Thanks man, i thought you didn't need to mirror it. No, no you didn't confuse me, actually it just aided in the logical thought process. Thanks, i think ill go make that board now
you dont have to mirror it, just remember where the components are supposed to go and ur good. but mirroring sure does make the process easier.
this is a great guide to etching, thanks! Only a question, you use transparencies, but are not they made by plastic? I thought they should melt down under the iron...
I'd have thought this but I have to admit I gave it a try and it does work... to some extent, I've seen videos of this and it works perfect, although I ended up using an indelible pen to fill in the patchy bits. The transparencies must have a really high melting point... because considering they work in a laser printer they don't come out molten ;)
I like your name! It just haunts me because it seems so familiar but I just can't seem to put my finger on it!
hmm... i might want to .try this sometime.<br>
Nice instructable... <br/><br/>I've had really good luck doing this using glossy photo paper instead of transparencies... it has the advantage that it gets soggy and falls apart in water so it is pretty easy to remove from the board. I learned how to do it, including a review of the suitability of different brands of paper, from a really useful post here:<br/><br/><a rel="nofollow" href="http://www.fullnet.com/u/tomg/gooteepc.htm">http://www.fullnet.com/u/tomg/gooteepc.htm</a><br/>
Thanks mooseo for your tips, i want to know if the &quot;classic&quot; printer paper is bad to make these PCB, why the glossy paper is better than the classic paper?<br /> <br /> Cheers<br />
My feeling about the glossy paper is that the toner doesn't stick to it as well so it transfers more easily to the board. With &quot;classic&nbsp;&quot;&nbsp;printer paper, there is a lot of topography in the fibers where toner grains can hide.<br />
&nbsp;exactly, with gloss paper ALL the toner gets onto the copper, and there's no toner sticking to the paper :)
I've had trouble with photo paper recently. It's covered in plastic so after you transfer the decal and go to soak the paper to let the toner go it just sits there.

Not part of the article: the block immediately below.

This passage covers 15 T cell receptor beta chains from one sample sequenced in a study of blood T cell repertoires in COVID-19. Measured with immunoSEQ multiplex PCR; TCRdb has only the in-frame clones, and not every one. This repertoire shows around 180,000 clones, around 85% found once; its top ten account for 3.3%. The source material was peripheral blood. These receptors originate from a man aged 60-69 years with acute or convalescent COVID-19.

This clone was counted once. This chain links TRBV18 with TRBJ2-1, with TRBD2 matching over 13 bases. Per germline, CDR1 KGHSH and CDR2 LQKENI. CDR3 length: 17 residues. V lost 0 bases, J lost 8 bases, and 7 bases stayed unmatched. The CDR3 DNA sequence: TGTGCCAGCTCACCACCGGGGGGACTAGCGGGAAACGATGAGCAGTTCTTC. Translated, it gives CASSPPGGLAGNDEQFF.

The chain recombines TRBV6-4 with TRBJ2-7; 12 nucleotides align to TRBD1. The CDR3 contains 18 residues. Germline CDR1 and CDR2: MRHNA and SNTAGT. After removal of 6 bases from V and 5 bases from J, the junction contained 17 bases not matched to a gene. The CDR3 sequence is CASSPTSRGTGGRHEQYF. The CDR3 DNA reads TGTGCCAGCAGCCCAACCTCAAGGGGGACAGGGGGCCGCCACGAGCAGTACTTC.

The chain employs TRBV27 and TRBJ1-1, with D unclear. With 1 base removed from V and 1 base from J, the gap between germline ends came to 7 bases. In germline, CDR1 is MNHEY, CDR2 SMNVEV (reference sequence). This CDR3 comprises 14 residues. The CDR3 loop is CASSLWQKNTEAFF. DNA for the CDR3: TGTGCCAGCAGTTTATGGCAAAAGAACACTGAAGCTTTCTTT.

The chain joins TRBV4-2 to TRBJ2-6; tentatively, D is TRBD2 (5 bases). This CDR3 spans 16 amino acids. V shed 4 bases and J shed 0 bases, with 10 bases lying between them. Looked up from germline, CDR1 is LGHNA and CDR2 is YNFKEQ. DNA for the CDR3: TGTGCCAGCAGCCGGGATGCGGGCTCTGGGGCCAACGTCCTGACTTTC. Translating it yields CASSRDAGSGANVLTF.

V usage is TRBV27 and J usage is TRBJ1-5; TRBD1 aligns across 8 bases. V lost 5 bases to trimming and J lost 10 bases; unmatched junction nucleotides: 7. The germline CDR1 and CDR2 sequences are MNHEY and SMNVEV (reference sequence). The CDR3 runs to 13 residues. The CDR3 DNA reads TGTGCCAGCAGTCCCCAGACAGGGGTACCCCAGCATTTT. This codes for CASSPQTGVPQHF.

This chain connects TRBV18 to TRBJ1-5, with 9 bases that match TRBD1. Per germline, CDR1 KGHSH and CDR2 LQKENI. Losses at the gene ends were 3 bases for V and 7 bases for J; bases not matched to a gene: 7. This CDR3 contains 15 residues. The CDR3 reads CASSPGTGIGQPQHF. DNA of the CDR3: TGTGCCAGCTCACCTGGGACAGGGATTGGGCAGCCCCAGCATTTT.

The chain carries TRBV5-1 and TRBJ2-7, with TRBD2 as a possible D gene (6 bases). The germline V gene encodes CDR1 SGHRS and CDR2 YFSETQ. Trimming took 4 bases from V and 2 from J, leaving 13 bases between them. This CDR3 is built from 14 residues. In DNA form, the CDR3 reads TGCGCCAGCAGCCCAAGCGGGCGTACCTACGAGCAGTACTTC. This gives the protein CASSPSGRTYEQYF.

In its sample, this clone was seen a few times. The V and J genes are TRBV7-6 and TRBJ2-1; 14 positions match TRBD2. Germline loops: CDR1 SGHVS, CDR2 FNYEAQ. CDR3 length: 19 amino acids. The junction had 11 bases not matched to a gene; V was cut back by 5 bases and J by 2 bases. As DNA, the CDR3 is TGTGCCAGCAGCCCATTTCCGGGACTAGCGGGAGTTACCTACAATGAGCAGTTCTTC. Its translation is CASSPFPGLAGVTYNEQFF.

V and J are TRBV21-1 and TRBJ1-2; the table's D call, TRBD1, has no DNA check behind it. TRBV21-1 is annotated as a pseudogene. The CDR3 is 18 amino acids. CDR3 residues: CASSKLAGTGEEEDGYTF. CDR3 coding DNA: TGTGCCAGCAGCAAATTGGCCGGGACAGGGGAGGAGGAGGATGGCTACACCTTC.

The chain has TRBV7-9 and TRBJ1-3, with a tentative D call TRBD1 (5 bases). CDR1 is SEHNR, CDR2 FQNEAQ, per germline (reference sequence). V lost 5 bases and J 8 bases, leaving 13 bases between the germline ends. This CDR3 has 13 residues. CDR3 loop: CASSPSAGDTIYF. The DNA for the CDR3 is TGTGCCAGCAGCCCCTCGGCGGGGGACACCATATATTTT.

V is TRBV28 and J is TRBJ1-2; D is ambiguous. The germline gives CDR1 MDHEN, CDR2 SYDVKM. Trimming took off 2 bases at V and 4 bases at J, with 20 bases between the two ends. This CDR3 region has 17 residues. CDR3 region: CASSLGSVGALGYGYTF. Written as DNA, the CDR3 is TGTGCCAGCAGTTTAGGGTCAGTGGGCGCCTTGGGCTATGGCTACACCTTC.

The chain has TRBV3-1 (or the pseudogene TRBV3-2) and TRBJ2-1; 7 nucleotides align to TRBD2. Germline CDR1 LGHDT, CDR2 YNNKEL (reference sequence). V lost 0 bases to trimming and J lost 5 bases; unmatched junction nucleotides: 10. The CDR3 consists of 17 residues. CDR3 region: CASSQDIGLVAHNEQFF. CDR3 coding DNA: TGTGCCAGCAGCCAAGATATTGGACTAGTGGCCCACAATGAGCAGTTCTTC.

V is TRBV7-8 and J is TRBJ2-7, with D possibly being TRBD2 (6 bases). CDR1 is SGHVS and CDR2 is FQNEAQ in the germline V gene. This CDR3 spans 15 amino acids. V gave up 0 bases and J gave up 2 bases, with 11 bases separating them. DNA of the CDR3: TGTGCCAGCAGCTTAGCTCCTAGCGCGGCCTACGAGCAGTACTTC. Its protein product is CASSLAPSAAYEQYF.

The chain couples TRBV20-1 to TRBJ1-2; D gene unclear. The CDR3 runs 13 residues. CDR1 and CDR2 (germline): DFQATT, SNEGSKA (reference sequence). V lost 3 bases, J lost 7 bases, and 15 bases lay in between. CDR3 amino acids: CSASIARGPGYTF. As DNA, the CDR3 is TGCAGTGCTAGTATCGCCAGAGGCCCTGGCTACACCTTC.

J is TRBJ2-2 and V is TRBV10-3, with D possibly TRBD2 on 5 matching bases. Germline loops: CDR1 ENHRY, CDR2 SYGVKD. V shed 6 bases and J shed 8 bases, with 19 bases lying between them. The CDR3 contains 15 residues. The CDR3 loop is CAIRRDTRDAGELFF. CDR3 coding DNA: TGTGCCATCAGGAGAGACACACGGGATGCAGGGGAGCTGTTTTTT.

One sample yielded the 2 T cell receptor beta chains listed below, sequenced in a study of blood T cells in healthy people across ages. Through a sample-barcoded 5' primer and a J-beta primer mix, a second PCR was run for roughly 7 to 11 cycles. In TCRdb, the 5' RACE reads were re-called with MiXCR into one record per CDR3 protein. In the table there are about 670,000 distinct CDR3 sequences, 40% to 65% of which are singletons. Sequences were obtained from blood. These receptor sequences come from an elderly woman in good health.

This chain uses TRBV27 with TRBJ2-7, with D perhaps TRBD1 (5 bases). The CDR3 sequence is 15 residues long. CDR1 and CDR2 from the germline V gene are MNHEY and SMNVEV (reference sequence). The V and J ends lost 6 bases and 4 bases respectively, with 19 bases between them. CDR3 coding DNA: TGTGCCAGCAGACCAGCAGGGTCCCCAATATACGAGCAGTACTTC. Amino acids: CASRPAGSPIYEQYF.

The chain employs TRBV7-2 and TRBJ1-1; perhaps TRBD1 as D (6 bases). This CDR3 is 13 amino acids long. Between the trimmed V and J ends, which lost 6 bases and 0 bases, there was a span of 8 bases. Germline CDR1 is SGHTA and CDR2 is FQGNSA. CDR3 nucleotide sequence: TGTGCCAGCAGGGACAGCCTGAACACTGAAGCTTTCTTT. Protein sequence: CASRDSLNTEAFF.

Does anyone know if <a href="http://www.amazon.com/Copper-Etching-Solution/dp/B001PNDIP0/ref=sr_1_1?ie=UTF8&s=home-garden&qid=1284514727&sr=8-1">this stuff</a> will work, or should I use the stuff you can buy at <a href="http://www.radioshack.com/product/index.jsp?productId=2102868">Radio Shack</a>.
yea it works really good its way faster than that crud from radio shack but i still go with the radio shack solution cause i cant find any ferric cloride around town
Apparently acetone works very well for removing toner as well.<br />
&nbsp;Hello, totally new with this stuff. Could anyone actually explain how do PCBs work (Wikipedia? You bet, I am still cross-eyed), their point and advantages over point-to-point circuits?
PCB work as the wires for a circut. The etched part of the PCB are the wires, and the components are soldered to the board in the correct places.&nbsp;
&nbsp;Oh... I see. OK, so what's with the draft boards then, they have no visible etched paths.<br />
those are for prototyping or drafting your circuit<br />
You can see also:<br/><br/><a rel="nofollow" href="http://www.sysameri.com/marcelo/placa.htm">http://www.sysameri.com/marcelo/placa.htm</a><br/><br/>from several years ago!<br/><br/>Marcelo Fornaso<br/>
<a rel="nofollow" href="http://translate.google.com/translate?js=y&prev=_t&hl=en&ie=UTF-8&u=http%3A%2F%2Fwww.sysameri.com%2Fmarcelo%2Fplaca.htm&sl=es&tl=en&history_state0=/">English</a><br/>
i found a small (but useful!) 12-18v drill (based on a small motor!!) for 8$.. i am now powering it on 24v using a transformer... it makes well job!!
is there any replacement for copper chloride? i cant find it in my country...
i mean ferric chloride
Actually, you can use copper chloride :P<br/><br/>More details in this instructable: <a href="http://www.instructables.com/id/Stop-using-Ferric-Chloride-etchant!--A-better-etc/?ALLSTEPS">http://www.instructables.com/id/Stop-using-Ferric-Chloride-etchant!--A-better-etc/?ALLSTEPS</a><br/><br/>Your best bet for getting Muriatic Acid is at a pool store. Getting that was the only hard part for me. <br/>
Hello, I just wanted to add that Muriatic Acid is also used for etching concrete prior to painting... So, you can often find it at a paint store.
Thank you so much for sharing this!
you could just dump it in a hole in the woods.